FY 2011 REGULAR APPROPRIATIONS: With less than two weeks remaining before the beginning of the new fiscal year, Congress has not passed a budget resolution or enacted a single appropriations bill for the coming year. The House has passed a deeming resolution which could be used to pass the appropriations bills, though the Senate has not passed a similar measure. Last week the Senate Appropriations Committee completed action on the legislative branch and defense bills. The Senate committee has now reported eleven of the twelve regular FY 2011 appropriations bills. However, the House Appropriations Committee has completed action on only two of the bills and no further markups have been announced. With few legislative days remaining before Congress goes home to campaign and speculation growing that Congress may leave even earlier, it is becoming increasingly unlikely that any significant progress will be made on appropriations bills before the election. A table showing the status of each of the twelve bills can be found here. An article in The Hill assessed the slow pace of this year’s process compared to previous years.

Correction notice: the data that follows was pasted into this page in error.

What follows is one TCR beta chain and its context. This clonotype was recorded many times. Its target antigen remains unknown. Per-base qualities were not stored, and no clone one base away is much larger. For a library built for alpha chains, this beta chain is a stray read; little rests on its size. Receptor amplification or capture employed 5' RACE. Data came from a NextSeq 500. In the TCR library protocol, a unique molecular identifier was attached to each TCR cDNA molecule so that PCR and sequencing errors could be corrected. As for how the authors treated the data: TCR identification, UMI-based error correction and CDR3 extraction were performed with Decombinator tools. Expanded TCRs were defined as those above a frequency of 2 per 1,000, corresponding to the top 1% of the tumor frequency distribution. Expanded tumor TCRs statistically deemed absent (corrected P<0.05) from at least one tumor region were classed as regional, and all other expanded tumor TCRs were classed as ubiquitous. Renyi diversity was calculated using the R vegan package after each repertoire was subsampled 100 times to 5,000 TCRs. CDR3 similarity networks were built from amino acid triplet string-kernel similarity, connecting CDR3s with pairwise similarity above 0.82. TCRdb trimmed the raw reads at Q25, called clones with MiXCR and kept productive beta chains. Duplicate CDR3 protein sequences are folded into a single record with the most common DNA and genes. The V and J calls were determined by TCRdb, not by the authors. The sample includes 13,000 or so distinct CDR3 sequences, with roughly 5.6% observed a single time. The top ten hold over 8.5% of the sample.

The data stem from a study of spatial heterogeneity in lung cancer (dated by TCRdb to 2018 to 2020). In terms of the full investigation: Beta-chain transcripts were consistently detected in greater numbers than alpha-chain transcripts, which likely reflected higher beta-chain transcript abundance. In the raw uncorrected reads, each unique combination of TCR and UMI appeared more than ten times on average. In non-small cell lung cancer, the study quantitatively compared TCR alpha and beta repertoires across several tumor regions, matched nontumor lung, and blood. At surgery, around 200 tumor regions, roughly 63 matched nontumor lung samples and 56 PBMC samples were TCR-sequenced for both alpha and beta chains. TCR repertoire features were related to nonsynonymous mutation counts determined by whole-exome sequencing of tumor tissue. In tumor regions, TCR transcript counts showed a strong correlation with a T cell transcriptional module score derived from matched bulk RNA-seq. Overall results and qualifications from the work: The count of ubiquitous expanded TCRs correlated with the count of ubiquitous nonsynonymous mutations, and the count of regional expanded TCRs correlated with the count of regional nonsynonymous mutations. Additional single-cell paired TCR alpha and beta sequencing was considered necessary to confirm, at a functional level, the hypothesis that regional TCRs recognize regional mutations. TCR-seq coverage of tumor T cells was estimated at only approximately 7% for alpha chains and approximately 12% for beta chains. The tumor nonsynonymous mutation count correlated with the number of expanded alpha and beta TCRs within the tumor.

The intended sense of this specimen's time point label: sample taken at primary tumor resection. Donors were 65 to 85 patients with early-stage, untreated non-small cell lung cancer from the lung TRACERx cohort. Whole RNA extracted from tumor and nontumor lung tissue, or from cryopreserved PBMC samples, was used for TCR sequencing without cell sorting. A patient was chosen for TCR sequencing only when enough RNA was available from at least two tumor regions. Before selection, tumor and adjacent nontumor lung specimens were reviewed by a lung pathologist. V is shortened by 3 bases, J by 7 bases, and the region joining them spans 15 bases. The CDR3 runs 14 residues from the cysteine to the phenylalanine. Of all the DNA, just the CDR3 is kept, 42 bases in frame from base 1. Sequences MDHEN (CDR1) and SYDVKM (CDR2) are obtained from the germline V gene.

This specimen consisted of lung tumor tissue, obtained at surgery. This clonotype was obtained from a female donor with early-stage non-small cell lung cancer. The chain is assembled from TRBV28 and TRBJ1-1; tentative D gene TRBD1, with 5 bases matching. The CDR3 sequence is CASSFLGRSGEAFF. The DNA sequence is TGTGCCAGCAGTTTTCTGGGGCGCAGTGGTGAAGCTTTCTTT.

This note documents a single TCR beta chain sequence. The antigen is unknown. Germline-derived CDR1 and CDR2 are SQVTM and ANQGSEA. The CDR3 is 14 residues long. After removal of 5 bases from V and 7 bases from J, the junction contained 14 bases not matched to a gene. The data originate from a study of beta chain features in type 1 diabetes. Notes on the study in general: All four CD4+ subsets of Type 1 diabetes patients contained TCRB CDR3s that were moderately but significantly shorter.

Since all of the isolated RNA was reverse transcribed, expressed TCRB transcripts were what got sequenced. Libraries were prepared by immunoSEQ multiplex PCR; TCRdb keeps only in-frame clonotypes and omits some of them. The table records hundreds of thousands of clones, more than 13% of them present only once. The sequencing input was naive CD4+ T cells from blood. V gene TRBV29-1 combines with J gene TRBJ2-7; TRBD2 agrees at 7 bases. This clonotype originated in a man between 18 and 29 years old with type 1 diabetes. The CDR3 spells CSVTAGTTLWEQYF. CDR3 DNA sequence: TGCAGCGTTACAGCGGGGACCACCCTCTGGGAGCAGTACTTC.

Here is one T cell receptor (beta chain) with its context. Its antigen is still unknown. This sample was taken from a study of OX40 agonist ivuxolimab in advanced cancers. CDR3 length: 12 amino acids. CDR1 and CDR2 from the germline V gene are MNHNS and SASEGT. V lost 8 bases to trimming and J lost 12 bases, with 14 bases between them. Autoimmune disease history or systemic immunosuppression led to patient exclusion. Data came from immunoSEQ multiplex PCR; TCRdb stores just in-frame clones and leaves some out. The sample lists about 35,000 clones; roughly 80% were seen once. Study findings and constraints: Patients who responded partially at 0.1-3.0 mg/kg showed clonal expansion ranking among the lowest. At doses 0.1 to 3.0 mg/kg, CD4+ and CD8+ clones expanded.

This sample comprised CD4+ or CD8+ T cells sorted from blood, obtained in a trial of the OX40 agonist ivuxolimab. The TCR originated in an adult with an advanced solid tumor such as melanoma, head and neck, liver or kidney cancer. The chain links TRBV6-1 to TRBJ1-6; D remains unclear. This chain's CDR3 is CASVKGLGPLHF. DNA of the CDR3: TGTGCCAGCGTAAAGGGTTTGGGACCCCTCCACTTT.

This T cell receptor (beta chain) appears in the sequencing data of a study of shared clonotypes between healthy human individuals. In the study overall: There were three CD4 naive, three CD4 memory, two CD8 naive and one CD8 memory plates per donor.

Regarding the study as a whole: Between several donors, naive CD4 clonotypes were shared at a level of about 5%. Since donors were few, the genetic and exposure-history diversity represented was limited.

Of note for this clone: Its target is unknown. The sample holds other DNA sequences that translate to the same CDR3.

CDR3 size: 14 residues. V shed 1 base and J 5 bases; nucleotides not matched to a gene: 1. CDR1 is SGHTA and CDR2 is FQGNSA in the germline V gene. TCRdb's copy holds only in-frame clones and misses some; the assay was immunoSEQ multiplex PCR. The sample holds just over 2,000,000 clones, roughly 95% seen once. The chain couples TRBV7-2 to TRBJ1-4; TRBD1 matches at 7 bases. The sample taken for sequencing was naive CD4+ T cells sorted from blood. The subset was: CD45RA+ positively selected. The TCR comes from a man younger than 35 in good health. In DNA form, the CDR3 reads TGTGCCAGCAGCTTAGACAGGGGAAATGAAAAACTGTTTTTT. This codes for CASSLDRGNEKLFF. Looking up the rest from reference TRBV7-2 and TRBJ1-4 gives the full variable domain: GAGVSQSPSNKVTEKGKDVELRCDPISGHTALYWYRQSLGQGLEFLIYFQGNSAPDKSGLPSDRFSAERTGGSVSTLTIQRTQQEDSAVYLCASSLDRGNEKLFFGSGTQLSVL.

CONTINUING RESOLUTION: In the absence of appropriations bills, attention on Capitol Hill has turned to the continuing resolution (CR) which will be necessary to prevent a government shutdown at the end of the month. As we covered in an earlier issue of the Washington Budget Report, a CR allows departments and agencies to continue operations, generally at existing funding levels, while Congress continues work on final appropriations bills. As Congress turns to the CR, two issues to watch for are the length of the resolution and the potential for add-ons that increase spending for specific programs above current levels. The expiration date of the CR may give some indication of when Congress is likely to return after the election to complete the appropriations process and any other unfinished legislative business. Controversial add-ons could make it more difficult to reach agreement on a CR. The Associated Press reported last week that the White House is pushing for over $20 billion in add-ons for priorities such as education, the postal service, and settling discrimination cases at the Department of the Agriculture and the Department of the Interior. In a letter to House Appropriations Committee Chairman David Obey, Republicans on the committee threatened to oppose a CR that contains “any unnecessary spending or legislative provisions unrelated to maintaining government operations.” Congress should have met its obligation to pass a budget resolution and complete the appropriations bills using the regular process. However, if a continuing resolution is necessary to prevent a government shutdown, it should be a clean measure that permits agencies to continue operating with budgets no higher than current funding levels. Any additional spending should be considered using the traditional appropriations process.